December 29, 2004

Mark von Schlegel

Googling for Mark von Schlegel's writing, I find this site, This is part of the intro by Tessa Laird, I clip for you here (emphasis mine, and I tried to clean up several anomalies in the text, unsure of the propriety of doing so):

When I told Marc Herbst I would like to contribute to The Journal of Aesthetics and Protest, he asked me if I could write a piece on the current "role of criticism" I'd written lots about art in the past, so I said "sure", pretty positive of my critical credentials. But the more I read up on criticism, particularly within the context of the Los Angeles art world, the less certain I became. I felt like I had stumbled into an anthill, where thousands of industrious (anty) intellectuals were going about their business of empire-building and ankle-biting.

My own role in this society was negligible, to say the least (aphid? dust mote?) as I began to realize a full-scale critical war was underway, mired in a rhetoric as black and white as Dubya? post 9-11 paeans to binarism. Brian Tucker painted a succinct picture of this division in X-tra? Summer 1999 editorial:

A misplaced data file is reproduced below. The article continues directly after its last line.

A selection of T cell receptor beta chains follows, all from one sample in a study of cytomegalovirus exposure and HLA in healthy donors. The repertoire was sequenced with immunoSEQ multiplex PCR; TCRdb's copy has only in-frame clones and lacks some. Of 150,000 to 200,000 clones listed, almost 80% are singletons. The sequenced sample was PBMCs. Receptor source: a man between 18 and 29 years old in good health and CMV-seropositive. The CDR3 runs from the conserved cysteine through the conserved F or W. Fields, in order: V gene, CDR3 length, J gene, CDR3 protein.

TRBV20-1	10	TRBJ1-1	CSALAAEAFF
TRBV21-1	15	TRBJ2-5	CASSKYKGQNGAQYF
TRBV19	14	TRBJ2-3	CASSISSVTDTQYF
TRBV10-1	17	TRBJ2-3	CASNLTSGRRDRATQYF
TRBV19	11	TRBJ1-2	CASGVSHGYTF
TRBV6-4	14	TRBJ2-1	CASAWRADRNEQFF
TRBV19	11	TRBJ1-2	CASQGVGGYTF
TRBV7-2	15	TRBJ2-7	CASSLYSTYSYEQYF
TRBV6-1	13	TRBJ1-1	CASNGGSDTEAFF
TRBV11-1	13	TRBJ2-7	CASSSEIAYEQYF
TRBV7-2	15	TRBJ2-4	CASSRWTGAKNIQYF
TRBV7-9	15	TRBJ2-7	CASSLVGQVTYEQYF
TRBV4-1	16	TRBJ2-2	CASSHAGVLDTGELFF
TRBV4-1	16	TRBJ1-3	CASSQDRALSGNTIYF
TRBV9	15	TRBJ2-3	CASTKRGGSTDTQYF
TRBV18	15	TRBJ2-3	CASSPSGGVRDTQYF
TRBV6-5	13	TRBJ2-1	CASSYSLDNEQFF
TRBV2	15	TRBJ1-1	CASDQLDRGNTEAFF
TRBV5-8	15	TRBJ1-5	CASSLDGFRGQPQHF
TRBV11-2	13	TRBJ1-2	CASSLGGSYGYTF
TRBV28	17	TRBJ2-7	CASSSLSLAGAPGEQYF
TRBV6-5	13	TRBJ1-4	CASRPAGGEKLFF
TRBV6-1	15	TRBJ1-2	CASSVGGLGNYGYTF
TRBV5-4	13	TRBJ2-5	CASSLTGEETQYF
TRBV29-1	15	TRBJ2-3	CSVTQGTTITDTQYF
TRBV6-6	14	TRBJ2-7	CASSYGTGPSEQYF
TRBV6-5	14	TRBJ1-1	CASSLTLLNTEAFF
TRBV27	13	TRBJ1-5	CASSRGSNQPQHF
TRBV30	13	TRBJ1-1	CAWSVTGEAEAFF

...discussion of art often takes the form of belligerent camps who caricature each other, then wage war against the caricatures: In this corner, wearing white trunks, Reactionary Patriarchs, their jackets grandly embroidered with the word beauty. And in red, fun-hating Marxist Puritans who strive to repress every wayward tongue and testicle.

Tucker, very sensibly, calls for dialogue instead of warfare (sound familiar?), rightly acknowledging that we are all, at the end of the day, folk that like to talk about art, and therefore ought to be able to find some common ground. Besides, he opines, Dave Hickey isn't Hitler. "I think he is", counters an anonymous colleague of Tucker.